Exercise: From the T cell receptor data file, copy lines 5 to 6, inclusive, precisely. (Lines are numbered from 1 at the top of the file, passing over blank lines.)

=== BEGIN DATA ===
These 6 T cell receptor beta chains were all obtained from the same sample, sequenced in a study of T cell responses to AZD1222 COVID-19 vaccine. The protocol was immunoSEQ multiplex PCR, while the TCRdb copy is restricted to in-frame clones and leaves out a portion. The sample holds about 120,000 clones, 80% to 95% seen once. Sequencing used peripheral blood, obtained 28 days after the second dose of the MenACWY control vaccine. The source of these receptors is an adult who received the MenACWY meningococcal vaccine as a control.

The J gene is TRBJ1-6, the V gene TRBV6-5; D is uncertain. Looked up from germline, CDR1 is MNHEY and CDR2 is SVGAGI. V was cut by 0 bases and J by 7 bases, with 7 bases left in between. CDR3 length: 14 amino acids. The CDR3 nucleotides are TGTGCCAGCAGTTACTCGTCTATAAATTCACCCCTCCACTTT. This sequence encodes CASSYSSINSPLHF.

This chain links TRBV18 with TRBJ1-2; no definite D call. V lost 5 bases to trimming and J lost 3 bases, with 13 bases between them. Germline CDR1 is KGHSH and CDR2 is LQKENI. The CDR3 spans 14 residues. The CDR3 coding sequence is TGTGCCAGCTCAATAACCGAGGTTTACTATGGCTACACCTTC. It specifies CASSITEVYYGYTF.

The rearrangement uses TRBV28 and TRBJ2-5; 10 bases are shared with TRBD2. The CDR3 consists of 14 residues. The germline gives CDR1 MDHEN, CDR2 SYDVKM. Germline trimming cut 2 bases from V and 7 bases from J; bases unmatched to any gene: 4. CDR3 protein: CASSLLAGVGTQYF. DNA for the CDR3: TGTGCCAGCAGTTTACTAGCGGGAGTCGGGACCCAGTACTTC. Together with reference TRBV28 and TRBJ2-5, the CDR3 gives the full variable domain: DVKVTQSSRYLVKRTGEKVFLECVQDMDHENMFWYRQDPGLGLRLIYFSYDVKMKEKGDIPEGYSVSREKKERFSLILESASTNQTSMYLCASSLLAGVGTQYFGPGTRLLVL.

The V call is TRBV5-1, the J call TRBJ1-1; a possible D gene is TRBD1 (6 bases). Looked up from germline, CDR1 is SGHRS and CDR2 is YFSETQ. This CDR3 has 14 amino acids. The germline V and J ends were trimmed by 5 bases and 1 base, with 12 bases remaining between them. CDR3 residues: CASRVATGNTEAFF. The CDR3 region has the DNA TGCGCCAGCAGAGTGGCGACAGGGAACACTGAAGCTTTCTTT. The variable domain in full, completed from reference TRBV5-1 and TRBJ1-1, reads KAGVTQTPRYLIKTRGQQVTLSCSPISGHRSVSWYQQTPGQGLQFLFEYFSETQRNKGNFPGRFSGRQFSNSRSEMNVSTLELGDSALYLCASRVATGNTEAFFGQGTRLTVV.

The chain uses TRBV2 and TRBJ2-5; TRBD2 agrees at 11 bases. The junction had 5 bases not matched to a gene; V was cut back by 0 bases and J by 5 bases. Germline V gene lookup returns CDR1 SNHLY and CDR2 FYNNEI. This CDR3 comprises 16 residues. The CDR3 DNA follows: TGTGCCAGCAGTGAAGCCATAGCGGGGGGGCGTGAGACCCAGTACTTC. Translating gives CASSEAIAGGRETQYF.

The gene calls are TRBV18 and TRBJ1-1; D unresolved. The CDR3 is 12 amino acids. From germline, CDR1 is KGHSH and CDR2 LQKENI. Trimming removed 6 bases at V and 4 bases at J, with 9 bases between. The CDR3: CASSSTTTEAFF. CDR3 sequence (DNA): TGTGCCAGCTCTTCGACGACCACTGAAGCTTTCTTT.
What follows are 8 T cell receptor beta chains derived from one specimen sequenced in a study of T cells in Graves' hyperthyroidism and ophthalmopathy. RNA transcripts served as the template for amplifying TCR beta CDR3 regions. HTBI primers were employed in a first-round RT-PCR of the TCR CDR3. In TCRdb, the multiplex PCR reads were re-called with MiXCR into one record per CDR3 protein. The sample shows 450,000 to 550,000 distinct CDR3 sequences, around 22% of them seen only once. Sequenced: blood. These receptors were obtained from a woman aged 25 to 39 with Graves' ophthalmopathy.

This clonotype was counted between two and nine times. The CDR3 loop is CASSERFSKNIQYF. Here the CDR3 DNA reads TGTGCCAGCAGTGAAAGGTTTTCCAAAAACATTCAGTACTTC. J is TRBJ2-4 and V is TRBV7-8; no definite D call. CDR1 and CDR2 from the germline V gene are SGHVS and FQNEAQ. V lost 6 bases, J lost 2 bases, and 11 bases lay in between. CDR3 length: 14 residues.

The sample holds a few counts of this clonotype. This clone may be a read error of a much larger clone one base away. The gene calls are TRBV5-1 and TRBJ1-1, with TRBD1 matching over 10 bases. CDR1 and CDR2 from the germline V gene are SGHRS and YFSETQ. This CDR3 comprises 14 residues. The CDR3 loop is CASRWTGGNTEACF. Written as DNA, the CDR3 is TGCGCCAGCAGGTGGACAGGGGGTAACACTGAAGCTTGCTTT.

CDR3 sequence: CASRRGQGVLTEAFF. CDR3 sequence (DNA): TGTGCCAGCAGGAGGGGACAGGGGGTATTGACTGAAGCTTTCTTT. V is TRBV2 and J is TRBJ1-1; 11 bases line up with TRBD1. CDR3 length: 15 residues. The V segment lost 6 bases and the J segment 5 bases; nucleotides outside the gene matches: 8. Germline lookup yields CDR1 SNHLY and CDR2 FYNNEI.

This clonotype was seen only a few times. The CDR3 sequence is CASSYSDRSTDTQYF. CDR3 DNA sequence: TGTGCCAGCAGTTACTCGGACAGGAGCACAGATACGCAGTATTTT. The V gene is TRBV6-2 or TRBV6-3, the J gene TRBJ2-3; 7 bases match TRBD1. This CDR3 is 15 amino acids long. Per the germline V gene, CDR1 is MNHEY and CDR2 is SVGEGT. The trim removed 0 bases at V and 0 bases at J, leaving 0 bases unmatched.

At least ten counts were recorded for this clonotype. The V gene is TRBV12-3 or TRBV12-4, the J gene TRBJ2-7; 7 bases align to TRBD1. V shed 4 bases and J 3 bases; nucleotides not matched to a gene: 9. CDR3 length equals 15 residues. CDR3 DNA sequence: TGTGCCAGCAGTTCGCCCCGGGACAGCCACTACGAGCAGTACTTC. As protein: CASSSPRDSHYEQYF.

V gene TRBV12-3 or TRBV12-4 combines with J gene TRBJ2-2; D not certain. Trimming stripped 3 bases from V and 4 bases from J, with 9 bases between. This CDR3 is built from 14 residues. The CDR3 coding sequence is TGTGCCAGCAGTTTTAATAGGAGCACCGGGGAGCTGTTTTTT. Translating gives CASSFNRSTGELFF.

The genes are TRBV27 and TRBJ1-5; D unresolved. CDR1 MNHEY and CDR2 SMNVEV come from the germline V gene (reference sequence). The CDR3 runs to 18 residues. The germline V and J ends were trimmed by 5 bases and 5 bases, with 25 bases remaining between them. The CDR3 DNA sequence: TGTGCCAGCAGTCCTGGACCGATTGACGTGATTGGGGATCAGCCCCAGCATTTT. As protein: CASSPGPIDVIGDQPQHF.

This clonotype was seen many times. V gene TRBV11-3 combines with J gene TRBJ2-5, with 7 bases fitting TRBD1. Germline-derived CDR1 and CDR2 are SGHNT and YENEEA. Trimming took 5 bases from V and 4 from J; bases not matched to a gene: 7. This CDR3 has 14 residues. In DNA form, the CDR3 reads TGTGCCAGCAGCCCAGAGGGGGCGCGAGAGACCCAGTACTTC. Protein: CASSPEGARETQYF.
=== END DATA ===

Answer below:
The V call is TRBV5-1, the J call TRBJ1-1; a possible D gene is TRBD1 (6 bases). Looked up from germline, CDR1 is SGHRS and CDR2 is YFSETQ. This CDR3 has 14 amino acids. The germline V and J ends were trimmed by 5 bases and 1 base, with 12 bases remaining between them. CDR3 residues: CASRVATGNTEAFF. The CDR3 region has the DNA TGCGCCAGCAGAGTGGCGACAGGGAACACTGAAGCTTTCTTT. The variable domain in full, completed from reference TRBV5-1 and TRBJ1-1, reads KAGVTQTPRYLIKTRGQQVTLSCSPISGHRSVSWYQQTPGQGLQFLFEYFSETQRNKGNFPGRFSGRQFSNSRSEMNVSTLELGDSALYLCASRVATGNTEAFFGQGTRLTVV.

The chain uses TRBV2 and TRBJ2-5; TRBD2 agrees at 11 bases. The junction had 5 bases not matched to a gene; V was cut back by 0 bases and J by 5 bases. Germline V gene lookup returns CDR1 SNHLY and CDR2 FYNNEI. This CDR3 comprises 16 residues. The CDR3 DNA follows: TGTGCCAGCAGTGAAGCCATAGCGGGGGGGCGTGAGACCCAGTACTTC. Translating gives CASSEAIAGGRETQYF.